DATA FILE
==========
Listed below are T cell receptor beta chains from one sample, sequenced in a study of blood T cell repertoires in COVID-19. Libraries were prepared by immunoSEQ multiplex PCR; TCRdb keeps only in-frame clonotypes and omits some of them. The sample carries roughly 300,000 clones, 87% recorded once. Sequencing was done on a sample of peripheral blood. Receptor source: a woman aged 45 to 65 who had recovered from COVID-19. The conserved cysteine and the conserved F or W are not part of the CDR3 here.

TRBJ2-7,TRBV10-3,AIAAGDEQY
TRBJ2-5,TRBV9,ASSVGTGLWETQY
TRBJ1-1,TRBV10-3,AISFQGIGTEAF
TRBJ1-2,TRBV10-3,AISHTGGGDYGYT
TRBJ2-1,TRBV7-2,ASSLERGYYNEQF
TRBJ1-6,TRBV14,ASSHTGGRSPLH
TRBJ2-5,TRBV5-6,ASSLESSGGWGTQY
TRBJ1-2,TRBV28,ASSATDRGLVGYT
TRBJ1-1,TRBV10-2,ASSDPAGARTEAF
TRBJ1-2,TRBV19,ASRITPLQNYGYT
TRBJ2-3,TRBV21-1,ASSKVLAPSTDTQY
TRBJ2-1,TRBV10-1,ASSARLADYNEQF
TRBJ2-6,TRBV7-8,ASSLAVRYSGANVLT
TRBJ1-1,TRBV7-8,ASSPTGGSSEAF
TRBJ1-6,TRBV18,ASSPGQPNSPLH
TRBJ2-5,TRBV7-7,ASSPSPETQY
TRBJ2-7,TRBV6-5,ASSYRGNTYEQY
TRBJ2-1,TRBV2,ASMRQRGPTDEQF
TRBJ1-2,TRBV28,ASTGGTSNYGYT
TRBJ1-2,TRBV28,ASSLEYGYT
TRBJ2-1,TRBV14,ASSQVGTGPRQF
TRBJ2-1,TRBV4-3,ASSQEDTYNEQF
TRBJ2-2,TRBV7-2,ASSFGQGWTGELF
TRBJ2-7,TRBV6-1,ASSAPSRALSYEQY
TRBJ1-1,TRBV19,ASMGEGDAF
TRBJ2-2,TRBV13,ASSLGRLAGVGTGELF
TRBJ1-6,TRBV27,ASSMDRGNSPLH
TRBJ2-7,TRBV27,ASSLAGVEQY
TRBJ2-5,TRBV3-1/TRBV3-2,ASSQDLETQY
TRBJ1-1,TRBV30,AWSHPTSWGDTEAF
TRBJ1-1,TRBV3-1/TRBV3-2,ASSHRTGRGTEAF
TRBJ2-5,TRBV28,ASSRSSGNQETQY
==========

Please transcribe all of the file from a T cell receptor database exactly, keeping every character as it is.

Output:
Listed below are T cell receptor beta chains from one sample, sequenced in a study of blood T cell repertoires in COVID-19. Libraries were prepared by immunoSEQ multiplex PCR; TCRdb keeps only in-frame clonotypes and omits some of them. The sample carries roughly 300,000 clones, 87% recorded once. Sequencing was done on a sample of peripheral blood. Receptor source: a woman aged 45 to 65 who had recovered from COVID-19. The conserved cysteine and the conserved F or W are not part of the CDR3 here.

TRBJ2-7,TRBV10-3,AIAAGDEQY
TRBJ2-5,TRBV9,ASSVGTGLWETQY
TRBJ1-1,TRBV10-3,AISFQGIGTEAF
TRBJ1-2,TRBV10-3,AISHTGGGDYGYT
TRBJ2-1,TRBV7-2,ASSLERGYYNEQF
TRBJ1-6,TRBV14,ASSHTGGRSPLH
TRBJ2-5,TRBV5-6,ASSLESSGGWGTQY
TRBJ1-2,TRBV28,ASSATDRGLVGYT
TRBJ1-1,TRBV10-2,ASSDPAGARTEAF
TRBJ1-2,TRBV19,ASRITPLQNYGYT
TRBJ2-3,TRBV21-1,ASSKVLAPSTDTQY
TRBJ2-1,TRBV10-1,ASSARLADYNEQF
TRBJ2-6,TRBV7-8,ASSLAVRYSGANVLT
TRBJ1-1,TRBV7-8,ASSPTGGSSEAF
TRBJ1-6,TRBV18,ASSPGQPNSPLH
TRBJ2-5,TRBV7-7,ASSPSPETQY
TRBJ2-7,TRBV6-5,ASSYRGNTYEQY
TRBJ2-1,TRBV2,ASMRQRGPTDEQF
TRBJ1-2,TRBV28,ASTGGTSNYGYT
TRBJ1-2,TRBV28,ASSLEYGYT
TRBJ2-1,TRBV14,ASSQVGTGPRQF
TRBJ2-1,TRBV4-3,ASSQEDTYNEQF
TRBJ2-2,TRBV7-2,ASSFGQGWTGELF
TRBJ2-7,TRBV6-1,ASSAPSRALSYEQY
TRBJ1-1,TRBV19,ASMGEGDAF
TRBJ2-2,TRBV13,ASSLGRLAGVGTGELF
TRBJ1-6,TRBV27,ASSMDRGNSPLH
TRBJ2-7,TRBV27,ASSLAGVEQY
TRBJ2-5,TRBV3-1/TRBV3-2,ASSQDLETQY
TRBJ1-1,TRBV30,AWSHPTSWGDTEAF
TRBJ1-1,TRBV3-1/TRBV3-2,ASSHRTGRGTEAF
TRBJ2-5,TRBV28,ASSRSSGNQETQY